And who's to say that any of them are wrong? I mean, for all we know, Zeus could *actually* be the ruler of the gods, and Zion could be our destined afterlife. That's the problem with religion –– it's so caught up in arguing its own right-ness, that it forgets the inherent limitations and uncertainties of being human. We can never really prove a religion; so why dislike or disrespect another's faith simply because you don't believe in it? This, I believe, is the greatest fault of indoctrination.
I suppose my own philosophy synthesizes many of these different religious thoughts into one, creating a happy jumble of ideologies. Nature consistently amazes me, and I cannot help but feel drawn towards the more natural, Earth-centric religions or spiritualities. If there were ever a tangible goddess we could remotely understand, would She not be our Mother Earth? I believe in the power of crystals and herbal remedies, and I try my best to treat our Earth with respect. But my faith goes beyond that. I am so painfully aware of our incapabilities to understand the Beyond, but that doesn't mean I don't believe in some god-like Thing apart from our human limitations. I think most modern religious intention is to better the individual for the society's sake as a whole –– religions teach important morals and emphasize self-improvement; they're vital to maintaining a stable yet diverse social structure.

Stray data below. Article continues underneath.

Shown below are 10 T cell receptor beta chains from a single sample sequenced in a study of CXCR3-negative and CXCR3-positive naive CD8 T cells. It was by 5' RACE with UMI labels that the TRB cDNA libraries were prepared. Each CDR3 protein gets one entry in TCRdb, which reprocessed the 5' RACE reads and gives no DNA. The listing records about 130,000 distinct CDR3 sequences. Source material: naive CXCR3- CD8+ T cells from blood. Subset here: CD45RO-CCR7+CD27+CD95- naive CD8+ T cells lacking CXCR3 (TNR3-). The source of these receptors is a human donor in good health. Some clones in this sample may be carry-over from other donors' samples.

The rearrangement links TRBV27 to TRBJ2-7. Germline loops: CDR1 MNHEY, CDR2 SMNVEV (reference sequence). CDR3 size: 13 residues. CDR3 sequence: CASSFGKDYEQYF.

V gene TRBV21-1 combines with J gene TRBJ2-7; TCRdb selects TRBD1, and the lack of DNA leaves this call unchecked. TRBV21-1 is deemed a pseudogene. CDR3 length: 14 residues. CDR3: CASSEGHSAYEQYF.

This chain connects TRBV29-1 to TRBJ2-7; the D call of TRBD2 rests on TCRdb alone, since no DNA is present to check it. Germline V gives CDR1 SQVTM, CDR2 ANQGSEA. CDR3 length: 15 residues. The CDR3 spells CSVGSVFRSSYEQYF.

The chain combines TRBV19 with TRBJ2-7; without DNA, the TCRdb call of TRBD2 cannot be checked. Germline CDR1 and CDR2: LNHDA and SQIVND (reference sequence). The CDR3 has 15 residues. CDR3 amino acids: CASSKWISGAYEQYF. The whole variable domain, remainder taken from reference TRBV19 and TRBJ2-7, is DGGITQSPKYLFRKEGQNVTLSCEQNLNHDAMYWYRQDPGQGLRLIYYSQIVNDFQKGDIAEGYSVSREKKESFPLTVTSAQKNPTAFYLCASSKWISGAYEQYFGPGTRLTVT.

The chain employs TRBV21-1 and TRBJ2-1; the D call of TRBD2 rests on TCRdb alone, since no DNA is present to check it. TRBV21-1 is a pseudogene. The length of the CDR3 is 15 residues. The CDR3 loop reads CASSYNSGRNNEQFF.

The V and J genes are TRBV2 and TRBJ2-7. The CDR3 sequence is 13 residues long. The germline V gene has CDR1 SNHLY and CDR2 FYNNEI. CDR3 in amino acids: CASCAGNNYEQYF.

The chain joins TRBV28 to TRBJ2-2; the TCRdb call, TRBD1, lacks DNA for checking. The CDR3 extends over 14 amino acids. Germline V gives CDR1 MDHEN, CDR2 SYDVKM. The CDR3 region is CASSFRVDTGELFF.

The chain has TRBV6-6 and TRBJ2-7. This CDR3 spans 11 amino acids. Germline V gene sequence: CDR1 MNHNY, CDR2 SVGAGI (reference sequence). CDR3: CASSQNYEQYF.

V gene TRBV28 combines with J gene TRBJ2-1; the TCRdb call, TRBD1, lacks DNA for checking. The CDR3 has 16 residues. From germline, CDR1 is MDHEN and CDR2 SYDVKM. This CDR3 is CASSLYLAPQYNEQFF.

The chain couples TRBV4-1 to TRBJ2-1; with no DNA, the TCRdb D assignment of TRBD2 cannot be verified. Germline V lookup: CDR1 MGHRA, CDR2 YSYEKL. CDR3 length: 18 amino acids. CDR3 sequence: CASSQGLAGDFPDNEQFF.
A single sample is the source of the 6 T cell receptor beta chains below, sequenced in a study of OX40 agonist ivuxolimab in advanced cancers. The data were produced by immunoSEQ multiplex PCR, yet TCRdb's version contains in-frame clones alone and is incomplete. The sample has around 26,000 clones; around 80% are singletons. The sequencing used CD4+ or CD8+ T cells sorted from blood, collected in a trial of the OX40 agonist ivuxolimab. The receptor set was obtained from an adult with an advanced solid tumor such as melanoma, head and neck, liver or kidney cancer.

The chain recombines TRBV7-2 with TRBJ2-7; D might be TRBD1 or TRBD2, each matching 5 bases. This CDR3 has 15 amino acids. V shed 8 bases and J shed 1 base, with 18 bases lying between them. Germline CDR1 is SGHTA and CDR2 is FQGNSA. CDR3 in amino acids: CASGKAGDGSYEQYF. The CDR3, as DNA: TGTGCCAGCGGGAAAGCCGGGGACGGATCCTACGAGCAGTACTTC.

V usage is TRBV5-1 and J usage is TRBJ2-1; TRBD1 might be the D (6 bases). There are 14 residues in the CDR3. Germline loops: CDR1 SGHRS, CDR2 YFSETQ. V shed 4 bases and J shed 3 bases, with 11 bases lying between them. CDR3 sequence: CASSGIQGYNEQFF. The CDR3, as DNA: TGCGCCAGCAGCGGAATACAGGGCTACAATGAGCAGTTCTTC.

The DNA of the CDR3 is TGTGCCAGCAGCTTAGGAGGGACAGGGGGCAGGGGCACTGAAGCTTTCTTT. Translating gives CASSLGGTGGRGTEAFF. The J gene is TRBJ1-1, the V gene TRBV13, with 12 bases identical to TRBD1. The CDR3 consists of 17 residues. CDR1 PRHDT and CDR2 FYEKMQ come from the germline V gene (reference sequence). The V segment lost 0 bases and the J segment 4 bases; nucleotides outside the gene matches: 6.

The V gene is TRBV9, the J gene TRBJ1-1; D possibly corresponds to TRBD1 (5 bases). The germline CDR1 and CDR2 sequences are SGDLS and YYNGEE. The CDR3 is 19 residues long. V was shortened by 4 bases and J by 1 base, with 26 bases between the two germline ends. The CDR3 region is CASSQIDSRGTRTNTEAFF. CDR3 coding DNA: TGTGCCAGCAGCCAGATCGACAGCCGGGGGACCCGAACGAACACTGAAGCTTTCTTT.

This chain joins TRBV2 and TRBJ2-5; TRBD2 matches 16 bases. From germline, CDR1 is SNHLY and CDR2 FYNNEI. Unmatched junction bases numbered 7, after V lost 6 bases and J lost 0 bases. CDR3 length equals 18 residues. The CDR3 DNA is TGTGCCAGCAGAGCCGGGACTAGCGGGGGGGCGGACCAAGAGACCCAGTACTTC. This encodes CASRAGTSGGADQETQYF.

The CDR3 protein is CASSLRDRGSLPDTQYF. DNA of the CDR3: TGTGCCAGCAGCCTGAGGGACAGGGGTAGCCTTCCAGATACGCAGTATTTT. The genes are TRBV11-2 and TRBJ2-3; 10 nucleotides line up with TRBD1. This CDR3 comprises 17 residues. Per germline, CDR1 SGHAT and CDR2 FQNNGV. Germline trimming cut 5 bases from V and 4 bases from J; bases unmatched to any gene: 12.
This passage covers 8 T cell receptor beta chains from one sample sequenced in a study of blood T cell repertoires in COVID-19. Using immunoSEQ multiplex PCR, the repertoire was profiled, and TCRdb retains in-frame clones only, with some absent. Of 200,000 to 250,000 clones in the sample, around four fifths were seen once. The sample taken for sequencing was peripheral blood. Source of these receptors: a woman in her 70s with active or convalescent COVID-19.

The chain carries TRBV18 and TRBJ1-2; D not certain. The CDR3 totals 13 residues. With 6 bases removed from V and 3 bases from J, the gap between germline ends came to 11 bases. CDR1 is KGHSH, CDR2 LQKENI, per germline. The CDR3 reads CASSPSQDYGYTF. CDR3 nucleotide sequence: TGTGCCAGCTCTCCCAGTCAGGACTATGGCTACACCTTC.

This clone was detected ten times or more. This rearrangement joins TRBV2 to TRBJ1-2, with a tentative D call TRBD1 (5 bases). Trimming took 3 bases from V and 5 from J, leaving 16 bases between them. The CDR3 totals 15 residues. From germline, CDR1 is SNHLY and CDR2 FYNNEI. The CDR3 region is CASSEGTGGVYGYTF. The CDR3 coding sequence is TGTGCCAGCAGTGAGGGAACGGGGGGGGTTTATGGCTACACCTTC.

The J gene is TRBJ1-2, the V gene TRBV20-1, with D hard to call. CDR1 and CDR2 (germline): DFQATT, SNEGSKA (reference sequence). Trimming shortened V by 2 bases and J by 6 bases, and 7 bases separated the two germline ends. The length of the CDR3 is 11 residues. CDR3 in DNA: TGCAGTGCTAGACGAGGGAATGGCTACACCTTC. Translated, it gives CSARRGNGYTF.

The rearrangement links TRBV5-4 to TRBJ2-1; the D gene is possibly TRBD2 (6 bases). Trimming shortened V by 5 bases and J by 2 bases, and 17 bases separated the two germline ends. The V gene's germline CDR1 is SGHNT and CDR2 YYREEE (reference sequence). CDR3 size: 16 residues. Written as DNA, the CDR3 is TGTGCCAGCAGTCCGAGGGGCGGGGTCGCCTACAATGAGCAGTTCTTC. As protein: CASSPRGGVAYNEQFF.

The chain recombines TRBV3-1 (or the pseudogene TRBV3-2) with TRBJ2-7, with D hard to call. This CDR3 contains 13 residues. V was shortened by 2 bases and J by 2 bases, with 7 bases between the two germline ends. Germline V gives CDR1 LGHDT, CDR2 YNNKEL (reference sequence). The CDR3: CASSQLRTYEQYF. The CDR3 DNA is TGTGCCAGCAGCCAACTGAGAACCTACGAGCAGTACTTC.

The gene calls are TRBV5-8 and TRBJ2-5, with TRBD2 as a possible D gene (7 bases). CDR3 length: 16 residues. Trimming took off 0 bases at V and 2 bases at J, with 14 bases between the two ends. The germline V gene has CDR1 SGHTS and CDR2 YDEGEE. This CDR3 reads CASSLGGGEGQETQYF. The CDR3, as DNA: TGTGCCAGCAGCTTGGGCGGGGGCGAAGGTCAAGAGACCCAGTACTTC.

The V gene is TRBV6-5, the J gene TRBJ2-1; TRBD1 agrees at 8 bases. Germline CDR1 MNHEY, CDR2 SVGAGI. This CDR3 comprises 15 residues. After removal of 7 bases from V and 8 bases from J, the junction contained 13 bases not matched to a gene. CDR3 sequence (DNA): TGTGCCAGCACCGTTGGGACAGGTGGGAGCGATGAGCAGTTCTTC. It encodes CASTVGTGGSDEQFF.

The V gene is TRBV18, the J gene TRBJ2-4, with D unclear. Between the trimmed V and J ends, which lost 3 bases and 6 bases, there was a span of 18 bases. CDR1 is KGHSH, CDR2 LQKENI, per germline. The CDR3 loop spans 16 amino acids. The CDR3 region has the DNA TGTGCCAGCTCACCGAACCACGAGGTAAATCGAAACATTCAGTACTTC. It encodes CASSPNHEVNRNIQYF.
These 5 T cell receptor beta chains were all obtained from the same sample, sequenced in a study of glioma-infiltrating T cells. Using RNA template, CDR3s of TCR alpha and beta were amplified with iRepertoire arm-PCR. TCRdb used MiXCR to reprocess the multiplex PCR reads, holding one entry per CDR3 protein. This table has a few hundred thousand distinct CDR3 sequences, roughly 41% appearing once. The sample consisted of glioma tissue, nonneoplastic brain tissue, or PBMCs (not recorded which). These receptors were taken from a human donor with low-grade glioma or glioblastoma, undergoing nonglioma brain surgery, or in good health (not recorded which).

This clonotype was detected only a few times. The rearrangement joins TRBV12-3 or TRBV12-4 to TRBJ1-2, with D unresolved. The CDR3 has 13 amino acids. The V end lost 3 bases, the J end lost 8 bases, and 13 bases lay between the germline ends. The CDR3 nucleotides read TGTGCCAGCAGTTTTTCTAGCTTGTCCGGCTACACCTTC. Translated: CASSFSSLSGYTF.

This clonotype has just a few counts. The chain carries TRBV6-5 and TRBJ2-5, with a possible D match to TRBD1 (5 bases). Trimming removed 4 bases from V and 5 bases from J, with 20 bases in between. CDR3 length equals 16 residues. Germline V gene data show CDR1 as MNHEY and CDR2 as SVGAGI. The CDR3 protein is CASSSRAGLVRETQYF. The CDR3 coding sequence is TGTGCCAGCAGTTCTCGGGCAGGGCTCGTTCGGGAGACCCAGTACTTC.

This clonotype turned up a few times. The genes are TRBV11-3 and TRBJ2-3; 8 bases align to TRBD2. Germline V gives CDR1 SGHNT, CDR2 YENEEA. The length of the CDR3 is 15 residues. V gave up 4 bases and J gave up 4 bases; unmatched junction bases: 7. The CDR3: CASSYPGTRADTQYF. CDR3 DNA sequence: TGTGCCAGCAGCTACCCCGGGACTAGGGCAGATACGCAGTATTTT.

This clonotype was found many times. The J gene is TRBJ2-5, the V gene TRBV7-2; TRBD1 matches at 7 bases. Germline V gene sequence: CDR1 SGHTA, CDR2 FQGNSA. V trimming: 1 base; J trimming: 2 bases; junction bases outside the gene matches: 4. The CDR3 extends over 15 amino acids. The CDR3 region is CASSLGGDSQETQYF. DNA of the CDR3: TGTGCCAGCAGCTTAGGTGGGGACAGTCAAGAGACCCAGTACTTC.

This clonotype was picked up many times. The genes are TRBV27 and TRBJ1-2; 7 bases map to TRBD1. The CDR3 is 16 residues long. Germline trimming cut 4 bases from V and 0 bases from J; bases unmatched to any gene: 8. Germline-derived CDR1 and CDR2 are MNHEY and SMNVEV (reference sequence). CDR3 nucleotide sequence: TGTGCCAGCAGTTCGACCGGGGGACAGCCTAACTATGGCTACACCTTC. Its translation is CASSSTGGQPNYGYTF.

However, this most certainly does not mean church and state should be intertwined... but that's a topic for a different conversation.
I am so painfully aware of our incapabilities to understand the Beyond, but that doesn't mean I don't believe in some god-like Thing apart from our human limitations.
Okay, bear with me, but I'm going to delve into some philosophical ideas for a moment. Parmenides, a Greek philosopher from the 5th century B.C.E, argued against time, matter, and space. In his works, Parmenides describes this "one" as only existing in the present –– it does not start, it does not end, it has no constraint of time.
On the face of it, the argument is a blatant non-sequitur:
1. Take anything you like (call it x).
2. Either x is, or x is not.
3. If x is not, then x cannot be. The very idea of x is ‘unthinkable’.